Vanier Collegiate teacher Christa Lapointe says this year’s Junior Achievement projects in her Entrepreneurship 30 class were a great success and it was exciting to see the growth in her students.
This year there were two companies instead of the usual three, which meant both — one with nine students and another with 22 pupils — had to overcome certain challenges, Lapointe said on Jan. 19 after soup company Mix Inc. and clothing company Prairie Sky gave their wrap-up reports.
However, all students pulled together, addressed glaring issues, sold as best they could and worked to ensure their ventures succeeded.
“So at the end of the year, they’re always surprised when they actually see the (sales) numbers and see what they did and what they accomplished,” said Lapointe.
“And when they get to write the cheque and give the cheque to charity, that’s when (they realized), ‘Holy cow, that work was worth it and it meant something,’ and they can take a lot of pride in that. At the end of the semester, it’s always wonderful seeing them see the big picture and see where they started and where they ended.”
Junior Achievement (JA) is the world’s largest organization dedicated to educating students about entrepreneurship, work readiness and financial literacy through hands-on programs.
The youths in each company can submit their work to JA’s head office in Toronto for possible awards.
Mix Inc. had nine members, which allowed them to adapt more quickly to situations and streamline their processes, said Lapointe. Even though Prairie Sky had 22 members, they still completed their work, helped each other and showed initiative.
“Regardless of the group and size, they both succeeded and they both really learned a lot this semester,” she stated.
The Entrepreneurship 30 class is different than other courses because there are no exams, she continued. While there is plenty of curriculum-related education at the beginning of the semester, students are fully involved in their businesses at the halfway point.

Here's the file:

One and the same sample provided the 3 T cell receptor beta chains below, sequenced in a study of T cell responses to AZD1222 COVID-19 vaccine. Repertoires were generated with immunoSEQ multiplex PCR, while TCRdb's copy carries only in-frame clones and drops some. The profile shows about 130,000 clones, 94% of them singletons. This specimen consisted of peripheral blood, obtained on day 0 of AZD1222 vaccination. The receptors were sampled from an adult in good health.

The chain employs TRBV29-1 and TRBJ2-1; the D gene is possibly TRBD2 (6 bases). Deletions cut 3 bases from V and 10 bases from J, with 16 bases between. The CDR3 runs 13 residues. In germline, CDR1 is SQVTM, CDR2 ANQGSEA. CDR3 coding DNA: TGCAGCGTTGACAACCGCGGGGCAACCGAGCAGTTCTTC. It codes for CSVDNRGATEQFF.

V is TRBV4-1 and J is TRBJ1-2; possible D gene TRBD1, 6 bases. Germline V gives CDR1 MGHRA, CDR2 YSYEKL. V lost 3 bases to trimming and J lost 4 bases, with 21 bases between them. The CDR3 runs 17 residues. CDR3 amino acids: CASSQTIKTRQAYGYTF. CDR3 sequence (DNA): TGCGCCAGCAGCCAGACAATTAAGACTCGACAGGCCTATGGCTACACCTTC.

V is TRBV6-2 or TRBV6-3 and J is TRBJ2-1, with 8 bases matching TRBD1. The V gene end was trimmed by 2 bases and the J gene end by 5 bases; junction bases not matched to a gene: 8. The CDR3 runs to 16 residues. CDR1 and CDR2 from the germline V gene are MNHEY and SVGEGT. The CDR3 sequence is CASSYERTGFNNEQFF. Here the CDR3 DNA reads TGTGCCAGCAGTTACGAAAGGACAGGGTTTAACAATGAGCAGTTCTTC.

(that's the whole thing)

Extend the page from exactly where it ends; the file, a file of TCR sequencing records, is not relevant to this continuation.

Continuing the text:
While Lapointe could make suggestions, bring in mentors and speakers and provide support, the students had to make their own decisions, run their governance plans and operate their business models. She offered the students some advice and oversight but mostly left them alone.
“… other than that, they were very keen on open communications. They realized that they maybe needed more meetings to be on the same page, so there was a lot of maturity and awareness in all of them,” she said.
This year’s class received national attention, with JA’s head office informing the Saskatchewan rep about the Vanier projects and a former school graduate who runs an energy business in Alberta wanting to speak to the youths.
Lapointe thought it was neat for her class to receive that kind of attention, noting that community media is usually faithful in reporting on her class. Therefore, they’re sometimes surprised when they receive wider exposure.
“So it’s nice that our business education program at Vanier is healthy and strong. And it’s due to the interests and desires of the students,” she said.
Another highlight for the students was displaying their companies during a JA event at the Cornwall Centre in Regina in December, she continued. This allowed them to network with other student-run businesses, politicians, dignitaries and CEOs.
Some students have caught the entrepreneurial bug and want to continue in business, while others don’t but have a good appreciation of what business owners and managers do, Lapointe added. All these students now have a greater understanding of business than other youths or young adults.